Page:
A Canadian professor has created an “Empathy Suit” to simulate the effects of aging.
Glen Hougan, who teaches product design at NSCAD University in Halifax, says people who work with the elderly, or design aids for them, should strap on the suit to get an inside feel for the problems of growing old.
“As a society, we don’t do a good job of understanding the aging process and then adapting our environment,” Hougan said. “The Empathy Suit is great because you put it on and it’s like: OK, I get it.”
The suit restricts movement around the knees, hips, shoulders, elbows, neck, wrist and hands. A strap-on pot belly simulates weight gain and various mechanisms stoop posture. Two layers of gloves reduce tactility and simulate poor circulation. The legs are tied together to imitate reduced stride and bad slippers create poor balance.
As if that wasn’t enough, goggles simulate a range of visual problems, from macro degeneration to eye hemorrhages and “floaters” — spots on your eyes. A straw gives the user a sense of what reduced lung capacity feels like and ear muffs reduce hearing.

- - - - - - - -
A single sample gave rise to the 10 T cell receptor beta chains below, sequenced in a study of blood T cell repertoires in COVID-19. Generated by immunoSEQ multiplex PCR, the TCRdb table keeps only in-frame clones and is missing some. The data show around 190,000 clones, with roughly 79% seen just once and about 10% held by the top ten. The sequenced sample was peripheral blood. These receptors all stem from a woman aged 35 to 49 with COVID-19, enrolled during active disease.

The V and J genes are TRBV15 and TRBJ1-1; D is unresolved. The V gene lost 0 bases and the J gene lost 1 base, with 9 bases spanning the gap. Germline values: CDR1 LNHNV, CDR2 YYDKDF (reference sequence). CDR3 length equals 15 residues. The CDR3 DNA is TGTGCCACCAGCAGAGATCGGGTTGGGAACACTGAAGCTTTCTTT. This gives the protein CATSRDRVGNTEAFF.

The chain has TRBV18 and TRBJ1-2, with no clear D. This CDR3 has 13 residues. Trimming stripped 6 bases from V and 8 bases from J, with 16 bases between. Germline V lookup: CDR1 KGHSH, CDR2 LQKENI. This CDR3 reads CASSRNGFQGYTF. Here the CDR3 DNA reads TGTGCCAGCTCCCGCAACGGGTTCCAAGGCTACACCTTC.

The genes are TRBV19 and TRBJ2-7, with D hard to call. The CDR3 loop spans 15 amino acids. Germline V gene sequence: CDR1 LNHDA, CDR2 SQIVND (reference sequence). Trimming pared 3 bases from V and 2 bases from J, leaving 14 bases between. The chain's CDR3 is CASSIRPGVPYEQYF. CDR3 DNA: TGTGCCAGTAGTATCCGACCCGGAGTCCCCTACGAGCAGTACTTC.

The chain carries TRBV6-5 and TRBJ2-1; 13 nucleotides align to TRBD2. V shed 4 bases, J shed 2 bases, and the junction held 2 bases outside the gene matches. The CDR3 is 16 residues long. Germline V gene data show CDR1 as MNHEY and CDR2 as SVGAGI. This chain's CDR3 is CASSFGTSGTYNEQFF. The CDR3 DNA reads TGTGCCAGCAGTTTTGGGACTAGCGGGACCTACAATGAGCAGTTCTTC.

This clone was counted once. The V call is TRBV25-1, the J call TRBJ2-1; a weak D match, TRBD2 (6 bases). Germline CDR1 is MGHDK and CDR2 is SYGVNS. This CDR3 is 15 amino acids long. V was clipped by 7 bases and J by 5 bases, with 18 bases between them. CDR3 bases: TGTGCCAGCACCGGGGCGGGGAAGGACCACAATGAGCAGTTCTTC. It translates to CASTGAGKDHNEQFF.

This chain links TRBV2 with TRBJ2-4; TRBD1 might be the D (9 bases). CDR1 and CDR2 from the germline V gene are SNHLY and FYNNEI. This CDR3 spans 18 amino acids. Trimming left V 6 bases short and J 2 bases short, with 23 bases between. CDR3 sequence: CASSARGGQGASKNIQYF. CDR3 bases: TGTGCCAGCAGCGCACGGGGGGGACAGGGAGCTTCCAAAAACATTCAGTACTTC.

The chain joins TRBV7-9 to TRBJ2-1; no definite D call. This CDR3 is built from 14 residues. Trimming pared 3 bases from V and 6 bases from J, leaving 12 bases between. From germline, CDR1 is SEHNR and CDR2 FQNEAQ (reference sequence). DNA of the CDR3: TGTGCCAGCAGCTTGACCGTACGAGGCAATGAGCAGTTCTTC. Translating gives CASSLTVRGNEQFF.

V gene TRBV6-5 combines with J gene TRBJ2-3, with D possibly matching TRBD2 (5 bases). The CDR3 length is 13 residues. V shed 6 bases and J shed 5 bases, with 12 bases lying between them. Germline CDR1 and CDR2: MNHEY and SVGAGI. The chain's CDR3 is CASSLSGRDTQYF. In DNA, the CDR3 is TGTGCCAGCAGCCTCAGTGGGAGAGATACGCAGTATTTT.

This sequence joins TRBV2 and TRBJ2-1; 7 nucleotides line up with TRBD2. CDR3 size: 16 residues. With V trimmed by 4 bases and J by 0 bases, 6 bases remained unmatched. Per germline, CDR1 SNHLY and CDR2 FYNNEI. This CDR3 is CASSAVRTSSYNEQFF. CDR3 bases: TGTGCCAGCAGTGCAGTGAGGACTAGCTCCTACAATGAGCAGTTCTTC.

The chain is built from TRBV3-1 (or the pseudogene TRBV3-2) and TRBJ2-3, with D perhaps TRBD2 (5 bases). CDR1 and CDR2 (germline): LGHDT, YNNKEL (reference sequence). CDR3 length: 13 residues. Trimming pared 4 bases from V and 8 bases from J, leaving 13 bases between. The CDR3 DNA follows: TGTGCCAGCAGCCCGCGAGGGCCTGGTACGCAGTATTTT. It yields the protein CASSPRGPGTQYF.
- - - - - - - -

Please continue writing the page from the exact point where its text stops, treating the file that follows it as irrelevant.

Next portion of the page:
“What does arthritis feel like? What does it feel like to not be able to bend over and tie your shoes?” asked Hougan. “Physiologically, it simulates what it might feel like as you age.”
Products to help the aging have been stuck on ugly for decades, Hougan says, and that’s going to change.
“The Baby Boomers are coming through the system,” he said. “A lot of the products right now are badly designed. They have that smell of the hospital to them, that cold, institutional look. They function very well, but man, they look ugly.
“The classic case is the orthopedic shoe — those big gorilla boots have been around for 40 years and haven’t been redesigned. Can’t we find a more elegant solution for the problem?”
Boomers will want aids that work well and look good. “I see a huge opportunity to redesign everything,” he said. Better-designed products will also cut back on falls, improving quality of life and cutting health-care costs.
Hougan’s Empathy Suit has attracted world-wide attention. On the day Metro visited NSCAD’s waterfront campus, Rich Collier of PBS had flown in from Manhattan to film a segment.
“It does not take the place of talking to seniors; it’s just an added tool,” Hougan said. “It gives you a little bit of added insight.”
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